Really love this movie!!! 😀 It has all the wonderful elements I like about martial arts movie – An excellent plot, beautiful scenery, wonderful martial arts choreography and throw in some well done humor and you’ve got an excellent movie. I really liked the actress who played the evil empress – there was a lot of depth to her character.

It was correctly paced and I never felt bored watching the movie. As a martial artist, I really appreciated the choreography. The fighting scenes were exciting to watch and reminded me of the good old days before crouching tiger hidden dragon where there was less flying moments. This choreography has a good mix of both.

Overall, I’m so happy I got to watch this movie and as soon as it comes out in DVD I’m going to buy it for all my friends and family 😀

Also, I really liked the message in this movie. Unfortunately, I can’t state what it is or it’s be a spoiler. ^_^

Vietnam’s First Wuxia-Style Film

Young Nguyen Vu (Huynh Dong) is brought to the home of a monk after his entire family is killed at the order of the Queen, Thai Hau (Van Trang), who suspects the Nguyen family of assassinating her husband who happened to have died while in their home. The monk trains young Nguyen Vu in wuxia (the Chinese type of martial arts that one sees in “Crouching Tiger, Hidden Dragon” – all floating through the air and walking up walls) and when he is old enough, tells him who he really is. This sets Nguyen Vu on the road to avenge his family’s name; along the way, he meets Hoa Xuan (Mi Du) and her older sister Hoa Ha (Kim Hien), who have their own, very similar, reasons for wanting to destroy Thai Hau. They have many opponents, of course, including a bald-headed scar-faced man who appears to do Thai Hau’s bidding but really is in league with another aspirant to the throne. And all of them are in search of the possibly non-existent blood letter, a letter written in blood by a dying eunuch who knew all the secrets of the royal household at the time of the Nguyen family’s fall and the Queen’s rise. How the two sisters and Nguyen Vu meet their challengers, and what fates await them, is all in God’s hands, according to Nguyen Vu’s mentor, but perhaps he can create some of his own fate….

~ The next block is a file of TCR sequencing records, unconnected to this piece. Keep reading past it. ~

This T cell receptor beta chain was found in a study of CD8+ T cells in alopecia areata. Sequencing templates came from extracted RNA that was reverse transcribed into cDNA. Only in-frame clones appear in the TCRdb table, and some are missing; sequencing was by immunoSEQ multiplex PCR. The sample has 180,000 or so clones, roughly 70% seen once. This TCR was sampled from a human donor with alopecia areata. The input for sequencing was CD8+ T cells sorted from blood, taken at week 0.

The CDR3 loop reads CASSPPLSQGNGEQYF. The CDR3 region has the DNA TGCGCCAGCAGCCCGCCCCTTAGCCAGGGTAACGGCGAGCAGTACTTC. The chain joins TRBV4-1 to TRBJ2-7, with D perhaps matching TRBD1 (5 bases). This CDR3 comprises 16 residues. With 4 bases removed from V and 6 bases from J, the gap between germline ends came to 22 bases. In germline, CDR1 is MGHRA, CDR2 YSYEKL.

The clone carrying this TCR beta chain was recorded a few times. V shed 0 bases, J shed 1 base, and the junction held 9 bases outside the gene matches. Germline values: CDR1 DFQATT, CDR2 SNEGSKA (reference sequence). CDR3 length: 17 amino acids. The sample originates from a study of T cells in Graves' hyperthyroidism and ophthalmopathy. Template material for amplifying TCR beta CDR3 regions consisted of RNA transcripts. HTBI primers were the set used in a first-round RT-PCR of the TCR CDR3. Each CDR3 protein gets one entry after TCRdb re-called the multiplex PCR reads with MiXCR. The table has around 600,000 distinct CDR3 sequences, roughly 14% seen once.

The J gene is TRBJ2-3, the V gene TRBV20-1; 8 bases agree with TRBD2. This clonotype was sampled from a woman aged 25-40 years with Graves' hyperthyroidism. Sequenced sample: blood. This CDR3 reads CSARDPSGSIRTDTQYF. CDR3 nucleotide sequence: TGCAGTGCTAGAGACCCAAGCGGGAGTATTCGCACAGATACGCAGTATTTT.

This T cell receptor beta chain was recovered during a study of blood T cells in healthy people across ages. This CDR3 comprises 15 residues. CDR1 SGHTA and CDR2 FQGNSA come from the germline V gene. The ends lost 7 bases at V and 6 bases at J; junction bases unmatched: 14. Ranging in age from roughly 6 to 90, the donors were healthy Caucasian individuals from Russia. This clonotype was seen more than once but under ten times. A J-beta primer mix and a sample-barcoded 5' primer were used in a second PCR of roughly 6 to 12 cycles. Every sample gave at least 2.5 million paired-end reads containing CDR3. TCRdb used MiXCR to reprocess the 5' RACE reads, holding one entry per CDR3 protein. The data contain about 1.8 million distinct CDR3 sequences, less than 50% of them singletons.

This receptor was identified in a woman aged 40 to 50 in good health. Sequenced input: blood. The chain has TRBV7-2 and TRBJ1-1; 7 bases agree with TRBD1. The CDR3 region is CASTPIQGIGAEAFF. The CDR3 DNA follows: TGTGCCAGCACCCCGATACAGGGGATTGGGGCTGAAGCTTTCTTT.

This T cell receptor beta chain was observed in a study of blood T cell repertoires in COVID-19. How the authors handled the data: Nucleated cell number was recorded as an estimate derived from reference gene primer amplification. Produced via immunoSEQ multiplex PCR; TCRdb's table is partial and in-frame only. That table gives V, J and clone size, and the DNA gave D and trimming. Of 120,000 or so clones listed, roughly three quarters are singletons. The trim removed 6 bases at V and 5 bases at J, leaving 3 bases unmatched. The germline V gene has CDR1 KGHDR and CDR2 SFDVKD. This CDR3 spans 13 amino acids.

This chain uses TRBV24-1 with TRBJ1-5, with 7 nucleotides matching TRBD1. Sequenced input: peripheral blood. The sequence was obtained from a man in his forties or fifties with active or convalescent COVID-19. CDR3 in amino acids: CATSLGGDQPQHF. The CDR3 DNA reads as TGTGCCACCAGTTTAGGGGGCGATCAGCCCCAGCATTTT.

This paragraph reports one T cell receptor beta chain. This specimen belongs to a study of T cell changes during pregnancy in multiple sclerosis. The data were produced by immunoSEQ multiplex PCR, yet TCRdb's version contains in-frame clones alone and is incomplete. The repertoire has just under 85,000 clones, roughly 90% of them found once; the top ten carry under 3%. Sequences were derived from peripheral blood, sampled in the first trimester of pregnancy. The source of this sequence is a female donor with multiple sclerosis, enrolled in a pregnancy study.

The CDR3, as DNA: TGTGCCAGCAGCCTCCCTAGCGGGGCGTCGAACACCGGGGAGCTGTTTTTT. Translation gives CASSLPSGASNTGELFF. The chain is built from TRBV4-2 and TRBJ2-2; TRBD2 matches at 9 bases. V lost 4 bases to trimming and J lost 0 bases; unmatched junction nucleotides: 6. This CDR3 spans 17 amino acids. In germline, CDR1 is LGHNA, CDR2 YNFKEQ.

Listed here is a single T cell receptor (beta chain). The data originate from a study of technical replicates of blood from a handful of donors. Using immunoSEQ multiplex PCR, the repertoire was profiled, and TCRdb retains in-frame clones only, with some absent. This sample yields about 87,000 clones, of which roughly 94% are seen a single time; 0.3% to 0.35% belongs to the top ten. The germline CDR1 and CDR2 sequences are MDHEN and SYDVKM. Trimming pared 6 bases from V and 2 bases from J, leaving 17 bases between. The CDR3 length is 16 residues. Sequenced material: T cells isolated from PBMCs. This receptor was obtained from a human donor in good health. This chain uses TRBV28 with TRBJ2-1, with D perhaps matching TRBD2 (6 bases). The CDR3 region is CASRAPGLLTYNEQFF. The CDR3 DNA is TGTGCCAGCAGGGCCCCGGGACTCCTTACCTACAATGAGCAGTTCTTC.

This is Vietnam’s first foray into the realm of epic historical martial arts film, and while there is little that is new here, there is much to enjoy. First of all, the storyline is fairly clean (as these films go, anyway) and, while derivative, the action sequences are extremely well executed. In addition, the beauty of the Vietnamese countryside is given ample scope – by turns lush and harsh, beautiful and treacherous, this is an absolutely stunning film visually. One finds oneself caught up in the story to the extent of cheering when the hero wins a fight and booing when the bad guys turn up. There are some terrific fantasy sequences thrown into the mix, as at the very beginning when a statue of a lion/dragon in the monk’s courtyard comes to life and the monk must battle it to return it to its stone state, and towards the very end when Nguyen Vu finds himself battling his foe on a lake or river, gathering his strength for one last push against his oppressor. Even the evil Queen becomes somewhat more sympathetic towards the end, which I felt was a very nice, humanizing, touch. I wouldn’t list this film among the very best of its kind, but I *would* buy it should it appear in DVD form in the future, as it was quite entertaining and very beautiful to look at.